Monday, November 15, 2010

Laptop Dead

My old laptop finally died. The operating system apparently has a fatal error so posting may be slow (again) for a bit.

Thursday, November 11, 2010

Here and Now Interlude

I will return to the recollections of Tanzania soon, but I felt I needed a quick post about Montana. Yesterday I got to tour a mine reclamation site for work. It was cold and snowy. And full of Bighorn Sheep.

The snow on the opposite slope created an interesting pattern on the new vegetation growing in what appeared to be an old burn area.

Sunday, November 7, 2010

More Dar in in the Afternoon

In the afternoon I managed to head north from the hotel after looping through a small road just to the west. There was a notice at the end of the road warning me not to go any farther and to not take any photos. So I headed east to the coast and then wandered into what appeared to be native coastal scrub to the north. No sign so I figured I was ok. I didn't see too much for new birds that afternoon but there were a few I could see and many more I could only hear or catch a quick glimpse of.
It was nice to be away from all the people and into some decent looking native vegetation for a bit to struggle with the identification of birds I had only rehearsed identifying from the field guide. I wound up using the camera as an identification aid much more than I anticipated. It was nice to have even rather crappy photos to use as an ID aid latter when I had time to use the field guide when there weren't new birds all around me.
There were a few Zanzibar Sombre Greenbuls around.

And a couple small groups of Speckled Mousebirds.

But the best bird by far was a member of the sunbird family, the Nectariniidae. This was one group of birds I was really looking forward to seeing and my first introduction was a stunning Purple-banded Sunbird foraging in a bare tree just around the corner from the hotel.

Later that afternoon, Steve Windels, a biologist from Minnesota and a member of our technical assistance team, and I headed south from the hotel along the coast into some severely modified habitats. We found quite a few birds in the open fields and remaining scrub. There was the seemingly mandatory House Sparrows, but also a number of wonderful new birds too. They included Blue-capped Cordon-bleu

African Red-billed Firefinches

A Grassland Pipit

and Black and White Manakins.

Later that afternoon we went to the Mwenge carvers market to look for goodies for family back home. I was introduced to a wonderful little shop with a great selection of masks and other assorted carvings.

Later that evening we had a few moments to sample some local brews and do a bit of birding looking over the tidal flats again.

And as the sun dropped quickly into the hazy horizon to the west (no sliding slowly at an angle into darkness here at the equator) the Palm Swifts emerged into the twilight.

The next day was a series of meetings and prep work but there were more birds to be found and even better, I had Steve, the mammal guy from Minnesota, hooked on looking for birds with me.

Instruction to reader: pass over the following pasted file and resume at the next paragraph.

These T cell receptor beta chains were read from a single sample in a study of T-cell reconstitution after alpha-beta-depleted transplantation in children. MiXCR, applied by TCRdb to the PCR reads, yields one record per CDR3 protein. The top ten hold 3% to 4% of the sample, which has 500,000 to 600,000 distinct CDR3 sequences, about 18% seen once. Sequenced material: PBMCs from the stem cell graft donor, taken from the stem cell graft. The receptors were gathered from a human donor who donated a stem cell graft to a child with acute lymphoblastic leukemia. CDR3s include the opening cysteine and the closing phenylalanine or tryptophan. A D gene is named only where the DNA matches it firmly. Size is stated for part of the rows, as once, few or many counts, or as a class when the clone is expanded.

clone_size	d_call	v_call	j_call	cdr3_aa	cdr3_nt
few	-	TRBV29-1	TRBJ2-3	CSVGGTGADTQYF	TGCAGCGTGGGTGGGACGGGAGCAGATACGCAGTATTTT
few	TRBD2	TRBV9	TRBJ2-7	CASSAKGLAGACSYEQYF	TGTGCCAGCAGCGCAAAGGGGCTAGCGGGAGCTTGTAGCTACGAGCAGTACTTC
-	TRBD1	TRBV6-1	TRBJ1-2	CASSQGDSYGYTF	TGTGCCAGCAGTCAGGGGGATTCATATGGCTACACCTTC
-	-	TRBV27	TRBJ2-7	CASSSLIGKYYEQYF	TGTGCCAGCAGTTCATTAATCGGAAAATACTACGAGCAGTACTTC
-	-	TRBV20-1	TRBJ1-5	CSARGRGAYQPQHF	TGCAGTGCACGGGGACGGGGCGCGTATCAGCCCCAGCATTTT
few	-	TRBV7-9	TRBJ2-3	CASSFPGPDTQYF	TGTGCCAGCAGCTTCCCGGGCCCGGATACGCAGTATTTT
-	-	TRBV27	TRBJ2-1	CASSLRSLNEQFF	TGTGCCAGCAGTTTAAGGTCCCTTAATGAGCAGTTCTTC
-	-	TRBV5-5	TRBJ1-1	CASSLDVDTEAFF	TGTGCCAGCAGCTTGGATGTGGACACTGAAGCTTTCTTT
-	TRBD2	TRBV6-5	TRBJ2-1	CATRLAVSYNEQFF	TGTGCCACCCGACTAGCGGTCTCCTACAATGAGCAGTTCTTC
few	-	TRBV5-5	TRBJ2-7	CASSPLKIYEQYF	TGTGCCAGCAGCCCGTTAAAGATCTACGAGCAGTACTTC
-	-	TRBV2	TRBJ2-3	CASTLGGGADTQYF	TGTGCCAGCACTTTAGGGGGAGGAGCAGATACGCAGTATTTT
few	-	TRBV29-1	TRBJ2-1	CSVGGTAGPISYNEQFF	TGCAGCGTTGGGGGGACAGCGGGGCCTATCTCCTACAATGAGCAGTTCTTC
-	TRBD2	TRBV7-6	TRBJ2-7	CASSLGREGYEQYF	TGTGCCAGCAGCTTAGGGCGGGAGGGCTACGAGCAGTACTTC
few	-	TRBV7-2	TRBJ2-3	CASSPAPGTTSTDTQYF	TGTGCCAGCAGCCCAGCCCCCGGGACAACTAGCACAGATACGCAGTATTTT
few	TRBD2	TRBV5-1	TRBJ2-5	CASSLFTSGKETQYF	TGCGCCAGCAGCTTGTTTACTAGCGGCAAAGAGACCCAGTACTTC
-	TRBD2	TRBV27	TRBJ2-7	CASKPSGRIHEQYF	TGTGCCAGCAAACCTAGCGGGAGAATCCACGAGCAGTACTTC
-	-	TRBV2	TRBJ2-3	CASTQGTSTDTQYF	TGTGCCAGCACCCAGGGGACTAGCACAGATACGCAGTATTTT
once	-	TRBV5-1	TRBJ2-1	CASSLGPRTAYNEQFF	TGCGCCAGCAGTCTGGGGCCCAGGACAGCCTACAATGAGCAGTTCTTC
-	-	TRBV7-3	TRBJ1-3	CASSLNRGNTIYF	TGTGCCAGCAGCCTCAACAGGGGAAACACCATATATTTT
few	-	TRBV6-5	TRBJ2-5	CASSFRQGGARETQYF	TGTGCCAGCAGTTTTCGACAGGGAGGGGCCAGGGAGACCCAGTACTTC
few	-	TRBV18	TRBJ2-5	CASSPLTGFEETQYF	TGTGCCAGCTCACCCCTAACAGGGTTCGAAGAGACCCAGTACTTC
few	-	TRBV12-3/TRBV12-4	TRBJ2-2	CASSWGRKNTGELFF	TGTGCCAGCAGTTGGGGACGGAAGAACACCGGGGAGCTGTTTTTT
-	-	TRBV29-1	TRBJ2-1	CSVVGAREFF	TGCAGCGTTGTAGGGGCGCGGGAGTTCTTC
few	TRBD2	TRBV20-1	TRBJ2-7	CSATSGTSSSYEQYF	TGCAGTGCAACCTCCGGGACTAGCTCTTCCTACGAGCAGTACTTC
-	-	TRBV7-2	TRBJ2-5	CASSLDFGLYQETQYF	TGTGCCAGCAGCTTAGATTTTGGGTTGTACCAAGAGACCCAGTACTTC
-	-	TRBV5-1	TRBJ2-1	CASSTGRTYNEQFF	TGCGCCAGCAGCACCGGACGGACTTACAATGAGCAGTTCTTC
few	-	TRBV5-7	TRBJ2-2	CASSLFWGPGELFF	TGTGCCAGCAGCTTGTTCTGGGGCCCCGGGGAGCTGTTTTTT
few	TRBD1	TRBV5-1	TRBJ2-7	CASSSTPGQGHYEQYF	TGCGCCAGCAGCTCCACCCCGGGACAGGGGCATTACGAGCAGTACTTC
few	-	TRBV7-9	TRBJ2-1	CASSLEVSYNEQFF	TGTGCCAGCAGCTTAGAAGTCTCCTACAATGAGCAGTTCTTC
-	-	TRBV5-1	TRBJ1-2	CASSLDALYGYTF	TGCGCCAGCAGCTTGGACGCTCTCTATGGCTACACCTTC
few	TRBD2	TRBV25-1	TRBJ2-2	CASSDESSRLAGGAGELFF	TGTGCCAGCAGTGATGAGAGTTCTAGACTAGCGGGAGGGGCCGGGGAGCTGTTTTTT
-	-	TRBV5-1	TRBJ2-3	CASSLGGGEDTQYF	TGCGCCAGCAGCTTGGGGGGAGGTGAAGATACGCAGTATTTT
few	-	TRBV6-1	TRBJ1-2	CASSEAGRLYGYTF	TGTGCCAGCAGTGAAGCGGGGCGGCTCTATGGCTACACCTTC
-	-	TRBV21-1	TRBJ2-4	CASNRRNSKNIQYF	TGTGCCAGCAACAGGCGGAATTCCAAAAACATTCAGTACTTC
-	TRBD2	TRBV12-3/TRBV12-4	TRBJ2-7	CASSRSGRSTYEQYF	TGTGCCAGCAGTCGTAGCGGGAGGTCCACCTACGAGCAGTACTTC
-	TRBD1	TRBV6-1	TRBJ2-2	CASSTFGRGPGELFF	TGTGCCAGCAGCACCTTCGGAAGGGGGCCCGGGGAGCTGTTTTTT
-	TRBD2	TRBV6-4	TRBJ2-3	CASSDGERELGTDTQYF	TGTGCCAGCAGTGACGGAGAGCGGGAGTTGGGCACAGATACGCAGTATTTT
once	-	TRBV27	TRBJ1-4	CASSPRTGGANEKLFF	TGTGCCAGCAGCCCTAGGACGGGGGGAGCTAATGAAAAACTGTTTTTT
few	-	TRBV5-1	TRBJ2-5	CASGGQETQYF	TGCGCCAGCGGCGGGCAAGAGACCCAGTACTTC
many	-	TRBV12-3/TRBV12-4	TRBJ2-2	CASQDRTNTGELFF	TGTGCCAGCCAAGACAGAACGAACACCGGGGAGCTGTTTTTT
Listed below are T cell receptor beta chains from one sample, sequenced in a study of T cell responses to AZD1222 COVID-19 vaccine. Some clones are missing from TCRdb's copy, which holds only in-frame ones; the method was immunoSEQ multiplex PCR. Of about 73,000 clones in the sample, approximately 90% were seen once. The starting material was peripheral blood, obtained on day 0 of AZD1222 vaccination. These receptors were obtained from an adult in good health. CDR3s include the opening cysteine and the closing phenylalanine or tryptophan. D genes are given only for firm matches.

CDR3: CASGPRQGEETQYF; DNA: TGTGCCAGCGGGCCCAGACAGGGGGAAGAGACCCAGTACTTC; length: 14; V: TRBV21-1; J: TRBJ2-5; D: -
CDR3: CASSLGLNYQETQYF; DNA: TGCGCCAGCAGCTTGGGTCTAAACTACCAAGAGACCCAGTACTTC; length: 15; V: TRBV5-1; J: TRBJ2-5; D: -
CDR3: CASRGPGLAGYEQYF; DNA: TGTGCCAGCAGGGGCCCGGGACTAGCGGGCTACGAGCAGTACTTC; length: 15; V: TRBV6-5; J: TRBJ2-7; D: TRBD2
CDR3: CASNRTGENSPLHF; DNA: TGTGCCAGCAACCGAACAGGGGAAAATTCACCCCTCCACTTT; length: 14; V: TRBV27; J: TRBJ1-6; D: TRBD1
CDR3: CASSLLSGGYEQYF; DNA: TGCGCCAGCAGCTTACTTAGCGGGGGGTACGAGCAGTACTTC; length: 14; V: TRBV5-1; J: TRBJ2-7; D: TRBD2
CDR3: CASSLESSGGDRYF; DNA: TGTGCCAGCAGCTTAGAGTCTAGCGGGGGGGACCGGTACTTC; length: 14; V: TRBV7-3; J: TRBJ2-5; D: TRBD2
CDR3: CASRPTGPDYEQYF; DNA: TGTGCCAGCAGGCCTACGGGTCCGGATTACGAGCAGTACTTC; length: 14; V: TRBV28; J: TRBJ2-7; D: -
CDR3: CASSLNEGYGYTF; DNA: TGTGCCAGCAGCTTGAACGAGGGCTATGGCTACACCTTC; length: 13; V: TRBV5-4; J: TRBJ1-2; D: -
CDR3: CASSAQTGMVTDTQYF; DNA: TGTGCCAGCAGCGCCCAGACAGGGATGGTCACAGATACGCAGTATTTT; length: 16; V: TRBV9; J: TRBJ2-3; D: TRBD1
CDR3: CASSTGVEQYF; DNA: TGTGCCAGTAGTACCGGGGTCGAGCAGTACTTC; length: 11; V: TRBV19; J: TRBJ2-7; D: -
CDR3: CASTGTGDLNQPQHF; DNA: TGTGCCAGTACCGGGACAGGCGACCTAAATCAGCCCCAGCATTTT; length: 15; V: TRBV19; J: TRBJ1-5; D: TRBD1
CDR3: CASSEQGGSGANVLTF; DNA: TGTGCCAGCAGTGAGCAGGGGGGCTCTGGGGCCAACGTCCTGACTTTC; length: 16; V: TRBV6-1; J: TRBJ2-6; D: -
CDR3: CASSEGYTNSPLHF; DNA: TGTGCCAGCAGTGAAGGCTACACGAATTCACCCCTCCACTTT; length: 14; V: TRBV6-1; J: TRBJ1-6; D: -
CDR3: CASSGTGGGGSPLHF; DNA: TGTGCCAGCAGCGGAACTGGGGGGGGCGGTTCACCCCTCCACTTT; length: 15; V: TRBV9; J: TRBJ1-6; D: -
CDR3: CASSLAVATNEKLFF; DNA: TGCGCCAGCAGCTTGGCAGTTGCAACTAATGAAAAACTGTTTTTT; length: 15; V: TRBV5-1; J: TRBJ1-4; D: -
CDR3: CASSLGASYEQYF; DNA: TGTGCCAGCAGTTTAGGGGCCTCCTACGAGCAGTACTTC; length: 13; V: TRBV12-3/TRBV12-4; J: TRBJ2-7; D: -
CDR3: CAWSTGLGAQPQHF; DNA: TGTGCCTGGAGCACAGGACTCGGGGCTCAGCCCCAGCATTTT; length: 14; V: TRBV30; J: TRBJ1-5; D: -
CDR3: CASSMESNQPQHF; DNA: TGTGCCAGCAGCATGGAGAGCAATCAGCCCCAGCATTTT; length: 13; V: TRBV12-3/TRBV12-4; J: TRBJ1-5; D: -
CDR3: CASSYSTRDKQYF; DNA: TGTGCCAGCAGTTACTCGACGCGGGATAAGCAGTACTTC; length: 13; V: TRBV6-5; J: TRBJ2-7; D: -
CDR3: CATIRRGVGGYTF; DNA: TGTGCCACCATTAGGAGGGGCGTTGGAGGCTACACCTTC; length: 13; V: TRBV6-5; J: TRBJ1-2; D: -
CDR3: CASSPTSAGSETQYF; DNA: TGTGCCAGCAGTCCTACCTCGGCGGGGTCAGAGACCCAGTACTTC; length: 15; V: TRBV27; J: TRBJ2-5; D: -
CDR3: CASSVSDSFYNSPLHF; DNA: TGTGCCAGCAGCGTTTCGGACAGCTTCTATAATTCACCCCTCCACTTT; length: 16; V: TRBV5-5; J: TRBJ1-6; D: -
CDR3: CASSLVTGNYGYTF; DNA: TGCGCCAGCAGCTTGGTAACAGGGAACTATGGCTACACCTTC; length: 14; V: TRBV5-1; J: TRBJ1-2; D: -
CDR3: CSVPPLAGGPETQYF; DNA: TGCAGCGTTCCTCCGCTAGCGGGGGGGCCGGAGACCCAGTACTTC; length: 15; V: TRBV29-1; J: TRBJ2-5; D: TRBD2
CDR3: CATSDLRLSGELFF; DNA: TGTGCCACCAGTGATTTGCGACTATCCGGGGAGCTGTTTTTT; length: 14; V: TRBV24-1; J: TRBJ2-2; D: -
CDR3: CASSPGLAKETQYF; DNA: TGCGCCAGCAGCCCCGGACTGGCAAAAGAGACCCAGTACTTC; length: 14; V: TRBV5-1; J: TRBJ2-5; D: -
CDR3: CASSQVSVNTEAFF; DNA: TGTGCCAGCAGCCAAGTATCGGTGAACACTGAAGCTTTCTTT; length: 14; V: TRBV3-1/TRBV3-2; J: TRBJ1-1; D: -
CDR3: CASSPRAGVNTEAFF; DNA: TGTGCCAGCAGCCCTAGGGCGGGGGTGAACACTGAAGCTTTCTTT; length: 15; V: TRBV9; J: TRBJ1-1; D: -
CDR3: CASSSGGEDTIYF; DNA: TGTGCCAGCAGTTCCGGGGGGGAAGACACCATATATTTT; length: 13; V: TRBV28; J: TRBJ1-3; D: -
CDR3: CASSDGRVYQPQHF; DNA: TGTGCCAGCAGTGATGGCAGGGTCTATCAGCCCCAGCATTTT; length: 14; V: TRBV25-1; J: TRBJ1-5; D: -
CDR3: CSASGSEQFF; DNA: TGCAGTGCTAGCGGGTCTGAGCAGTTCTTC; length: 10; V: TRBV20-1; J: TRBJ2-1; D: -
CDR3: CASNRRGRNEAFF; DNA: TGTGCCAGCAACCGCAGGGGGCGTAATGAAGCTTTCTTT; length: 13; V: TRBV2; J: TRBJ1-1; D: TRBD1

House Crow City - Dar es Salaam

My first introduction to Tanzania was via the large, sprawling city of Dar es Salaam. We arrived at the international airport late at night and headed to our hotel along the coast near the tip of the Msasani Peninsula. The next morning I woke up and opened up the window on my room to see what I could see.

I was looking east over the Indian Ocean and down on to a rather lush hotel garden area. My expectations were high and so was the humidity. Maybe something other than a Rock Pigeon, House Sparrow, or European Starling would be the first bird I found on this new continent? Turns out it was something different - but not really. The first bird I found was a House Crow. A species introduced into Dar from southeast Asia which has multiplied prodigiously in the area to the detriment of any of the native species they encounter. Sound familiar?

There were many House Crows. Lots and lots of House Crows. And nothing else. I made my way down to the hotel grounds and looked out over the exposed tidal flats and slowly started to find new birds.

Well, kind of new birds. First there was a Whimbrel slowly foraging in the tidal pools. Hadn't seen one of those for a while but still not new. There was also a Grey Plover strolling along the pool edges. A new name for a bird I have observed quite a few time in Montana. We just call them Black-bellied Plovers.

Then there was a Common Sandpiper. New bird for sure, but it certainly looked almost exactly like the Spotted Sandpipers from home.

Then the really new birds started showing up.

A Little Egret

a Dimorphic Egret

And an immature Striated Heron.

I was surprised by the lack of the gulls on the coast. Every other coastal habitat I have visited has had a large number, if not large variety, of gulls. Not Dar es Salaam though. I only saw two individual gulls during my time in Dar and both appeared to be Lesser Black-backed Gulls.

There were also a number of young men that roamed the tidal flats with large jugs and small hand nets. I was never able to determine exactly what fish they were catching but I assume that they were for the tropical fish trade.

Any comments on my identification of the birds of Tanzania are welcome.